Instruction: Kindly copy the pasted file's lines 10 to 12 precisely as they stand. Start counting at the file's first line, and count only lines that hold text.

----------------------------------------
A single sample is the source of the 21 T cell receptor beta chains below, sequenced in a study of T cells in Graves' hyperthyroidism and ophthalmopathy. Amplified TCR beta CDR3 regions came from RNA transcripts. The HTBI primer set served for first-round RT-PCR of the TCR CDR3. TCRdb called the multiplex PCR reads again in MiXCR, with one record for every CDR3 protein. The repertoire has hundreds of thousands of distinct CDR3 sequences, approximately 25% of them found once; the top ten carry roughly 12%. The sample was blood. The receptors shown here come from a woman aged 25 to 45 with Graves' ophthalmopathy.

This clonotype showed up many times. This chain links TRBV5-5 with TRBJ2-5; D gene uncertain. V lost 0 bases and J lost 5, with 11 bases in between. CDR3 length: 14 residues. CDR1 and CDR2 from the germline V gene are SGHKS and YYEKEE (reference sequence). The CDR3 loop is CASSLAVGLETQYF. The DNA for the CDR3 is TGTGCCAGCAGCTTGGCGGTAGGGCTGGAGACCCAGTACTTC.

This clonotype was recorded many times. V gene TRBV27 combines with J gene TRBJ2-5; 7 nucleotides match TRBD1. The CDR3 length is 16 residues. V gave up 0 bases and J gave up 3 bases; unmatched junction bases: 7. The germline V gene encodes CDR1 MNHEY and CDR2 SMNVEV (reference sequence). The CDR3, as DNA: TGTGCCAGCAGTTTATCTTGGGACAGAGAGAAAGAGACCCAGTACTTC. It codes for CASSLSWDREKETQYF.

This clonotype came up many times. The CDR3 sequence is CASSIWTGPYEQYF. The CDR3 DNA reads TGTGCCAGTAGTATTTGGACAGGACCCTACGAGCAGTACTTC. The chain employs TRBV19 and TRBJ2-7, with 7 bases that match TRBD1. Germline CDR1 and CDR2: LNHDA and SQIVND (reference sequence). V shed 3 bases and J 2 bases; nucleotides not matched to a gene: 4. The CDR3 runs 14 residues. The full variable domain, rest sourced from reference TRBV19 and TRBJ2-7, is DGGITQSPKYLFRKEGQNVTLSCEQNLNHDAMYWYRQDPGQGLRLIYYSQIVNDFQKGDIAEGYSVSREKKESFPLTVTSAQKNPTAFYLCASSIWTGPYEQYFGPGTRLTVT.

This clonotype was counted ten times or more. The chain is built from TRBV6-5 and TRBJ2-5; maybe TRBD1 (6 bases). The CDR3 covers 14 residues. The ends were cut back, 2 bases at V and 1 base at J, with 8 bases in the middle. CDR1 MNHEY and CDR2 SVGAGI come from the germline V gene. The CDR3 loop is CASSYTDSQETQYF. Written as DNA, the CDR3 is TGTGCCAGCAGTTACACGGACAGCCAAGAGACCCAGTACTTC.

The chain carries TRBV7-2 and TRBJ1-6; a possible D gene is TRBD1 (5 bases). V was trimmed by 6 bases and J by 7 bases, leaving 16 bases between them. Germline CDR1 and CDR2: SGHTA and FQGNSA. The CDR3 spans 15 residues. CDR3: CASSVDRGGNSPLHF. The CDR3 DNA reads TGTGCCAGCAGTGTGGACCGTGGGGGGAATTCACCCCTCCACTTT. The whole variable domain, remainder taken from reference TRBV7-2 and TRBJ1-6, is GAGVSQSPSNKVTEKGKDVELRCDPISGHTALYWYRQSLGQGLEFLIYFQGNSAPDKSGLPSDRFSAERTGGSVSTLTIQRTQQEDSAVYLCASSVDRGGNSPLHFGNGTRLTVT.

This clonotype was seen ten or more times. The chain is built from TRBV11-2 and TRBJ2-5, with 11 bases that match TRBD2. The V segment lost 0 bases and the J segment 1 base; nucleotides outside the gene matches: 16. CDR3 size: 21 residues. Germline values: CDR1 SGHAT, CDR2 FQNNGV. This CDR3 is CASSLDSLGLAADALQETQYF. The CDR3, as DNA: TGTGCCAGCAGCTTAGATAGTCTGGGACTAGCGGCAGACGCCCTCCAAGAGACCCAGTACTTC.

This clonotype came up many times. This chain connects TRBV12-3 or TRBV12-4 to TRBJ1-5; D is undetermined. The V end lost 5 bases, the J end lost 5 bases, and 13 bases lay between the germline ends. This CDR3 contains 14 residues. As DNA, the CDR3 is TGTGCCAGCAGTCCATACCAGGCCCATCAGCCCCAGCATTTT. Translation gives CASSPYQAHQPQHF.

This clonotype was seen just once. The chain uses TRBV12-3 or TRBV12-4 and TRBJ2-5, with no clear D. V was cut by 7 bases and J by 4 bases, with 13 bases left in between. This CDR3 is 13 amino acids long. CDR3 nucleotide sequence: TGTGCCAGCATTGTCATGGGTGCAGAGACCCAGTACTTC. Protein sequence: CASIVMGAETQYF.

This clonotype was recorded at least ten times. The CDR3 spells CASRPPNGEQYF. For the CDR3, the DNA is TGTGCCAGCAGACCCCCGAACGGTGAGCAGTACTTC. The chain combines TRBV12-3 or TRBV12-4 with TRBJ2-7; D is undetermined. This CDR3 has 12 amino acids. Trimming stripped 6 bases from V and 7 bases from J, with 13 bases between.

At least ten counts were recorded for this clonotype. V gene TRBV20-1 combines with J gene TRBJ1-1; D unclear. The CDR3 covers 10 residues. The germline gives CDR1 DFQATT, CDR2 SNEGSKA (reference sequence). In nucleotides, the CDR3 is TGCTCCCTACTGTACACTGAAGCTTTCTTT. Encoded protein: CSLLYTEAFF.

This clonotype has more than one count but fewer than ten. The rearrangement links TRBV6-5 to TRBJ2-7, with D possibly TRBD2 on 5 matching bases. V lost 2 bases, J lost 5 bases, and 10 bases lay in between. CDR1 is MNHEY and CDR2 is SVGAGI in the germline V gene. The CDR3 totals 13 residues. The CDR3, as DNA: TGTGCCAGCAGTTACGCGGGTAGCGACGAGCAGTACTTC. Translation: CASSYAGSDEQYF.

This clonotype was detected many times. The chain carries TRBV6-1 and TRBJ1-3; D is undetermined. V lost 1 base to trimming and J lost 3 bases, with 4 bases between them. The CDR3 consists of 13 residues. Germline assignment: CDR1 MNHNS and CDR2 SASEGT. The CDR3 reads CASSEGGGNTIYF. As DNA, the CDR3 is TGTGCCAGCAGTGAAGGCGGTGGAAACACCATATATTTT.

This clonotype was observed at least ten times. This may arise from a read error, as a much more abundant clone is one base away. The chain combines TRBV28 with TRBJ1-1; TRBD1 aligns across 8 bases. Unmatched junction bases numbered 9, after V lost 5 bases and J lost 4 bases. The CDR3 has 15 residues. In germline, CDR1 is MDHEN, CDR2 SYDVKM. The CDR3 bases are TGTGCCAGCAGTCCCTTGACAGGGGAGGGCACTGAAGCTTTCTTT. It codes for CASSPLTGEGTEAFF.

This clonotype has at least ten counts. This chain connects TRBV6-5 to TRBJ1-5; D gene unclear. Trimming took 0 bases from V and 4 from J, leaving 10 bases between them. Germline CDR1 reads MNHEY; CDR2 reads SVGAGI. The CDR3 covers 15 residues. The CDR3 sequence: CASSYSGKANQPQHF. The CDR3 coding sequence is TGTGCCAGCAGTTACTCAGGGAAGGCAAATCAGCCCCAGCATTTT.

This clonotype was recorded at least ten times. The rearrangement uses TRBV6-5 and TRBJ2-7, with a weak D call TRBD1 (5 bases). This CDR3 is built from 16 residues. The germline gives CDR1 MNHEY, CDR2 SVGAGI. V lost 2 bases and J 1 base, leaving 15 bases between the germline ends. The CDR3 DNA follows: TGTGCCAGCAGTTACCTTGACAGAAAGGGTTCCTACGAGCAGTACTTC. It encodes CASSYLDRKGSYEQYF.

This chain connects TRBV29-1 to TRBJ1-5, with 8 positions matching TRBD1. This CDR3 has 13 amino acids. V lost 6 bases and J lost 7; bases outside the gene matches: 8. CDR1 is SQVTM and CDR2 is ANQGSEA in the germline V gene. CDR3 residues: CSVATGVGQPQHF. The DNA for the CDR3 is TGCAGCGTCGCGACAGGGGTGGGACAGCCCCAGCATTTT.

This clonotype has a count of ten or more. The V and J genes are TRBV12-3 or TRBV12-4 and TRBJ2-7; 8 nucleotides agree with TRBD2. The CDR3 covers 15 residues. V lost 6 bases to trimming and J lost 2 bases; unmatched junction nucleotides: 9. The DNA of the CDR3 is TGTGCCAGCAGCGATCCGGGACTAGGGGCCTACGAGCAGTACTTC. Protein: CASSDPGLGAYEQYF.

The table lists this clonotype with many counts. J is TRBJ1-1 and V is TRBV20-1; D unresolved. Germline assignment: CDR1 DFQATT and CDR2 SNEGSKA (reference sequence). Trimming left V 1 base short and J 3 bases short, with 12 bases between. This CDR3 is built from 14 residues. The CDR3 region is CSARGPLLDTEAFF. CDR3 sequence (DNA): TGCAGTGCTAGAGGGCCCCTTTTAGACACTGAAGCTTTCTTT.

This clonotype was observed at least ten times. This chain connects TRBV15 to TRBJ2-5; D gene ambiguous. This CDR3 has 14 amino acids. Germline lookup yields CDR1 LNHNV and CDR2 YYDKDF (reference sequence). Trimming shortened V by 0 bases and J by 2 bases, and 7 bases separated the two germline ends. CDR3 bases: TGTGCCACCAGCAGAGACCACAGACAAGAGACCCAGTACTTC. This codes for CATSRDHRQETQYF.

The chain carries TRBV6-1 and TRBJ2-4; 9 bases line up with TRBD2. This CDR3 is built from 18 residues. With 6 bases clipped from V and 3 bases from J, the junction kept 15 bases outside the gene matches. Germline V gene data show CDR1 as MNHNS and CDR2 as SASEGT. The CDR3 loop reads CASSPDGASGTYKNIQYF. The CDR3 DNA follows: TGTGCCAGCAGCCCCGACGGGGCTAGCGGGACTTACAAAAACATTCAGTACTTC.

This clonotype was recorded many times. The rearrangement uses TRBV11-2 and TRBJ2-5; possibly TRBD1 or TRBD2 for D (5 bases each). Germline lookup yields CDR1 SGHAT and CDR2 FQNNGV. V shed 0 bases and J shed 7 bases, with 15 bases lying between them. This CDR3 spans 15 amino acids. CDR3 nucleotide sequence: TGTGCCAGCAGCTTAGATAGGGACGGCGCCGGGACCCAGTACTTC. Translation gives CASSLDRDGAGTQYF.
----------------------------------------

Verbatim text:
This clonotype was recorded at least ten times. The CDR3 spells CASRPPNGEQYF. For the CDR3, the DNA is TGTGCCAGCAGACCCCCGAACGGTGAGCAGTACTTC. The chain combines TRBV12-3 or TRBV12-4 with TRBJ2-7; D is undetermined. This CDR3 has 12 amino acids. Trimming stripped 6 bases from V and 7 bases from J, with 13 bases between.

At least ten counts were recorded for this clonotype. V gene TRBV20-1 combines with J gene TRBJ1-1; D unclear. The CDR3 covers 10 residues. The germline gives CDR1 DFQATT, CDR2 SNEGSKA (reference sequence). In nucleotides, the CDR3 is TGCTCCCTACTGTACACTGAAGCTTTCTTT. Encoded protein: CSLLYTEAFF.

This clonotype has more than one count but fewer than ten. The rearrangement links TRBV6-5 to TRBJ2-7, with D possibly TRBD2 on 5 matching bases. V lost 2 bases, J lost 5 bases, and 10 bases lay in between. CDR1 is MNHEY and CDR2 is SVGAGI in the germline V gene. The CDR3 totals 13 residues. The CDR3, as DNA: TGTGCCAGCAGTTACGCGGGTAGCGACGAGCAGTACTTC. Translation: CASSYAGSDEQYF.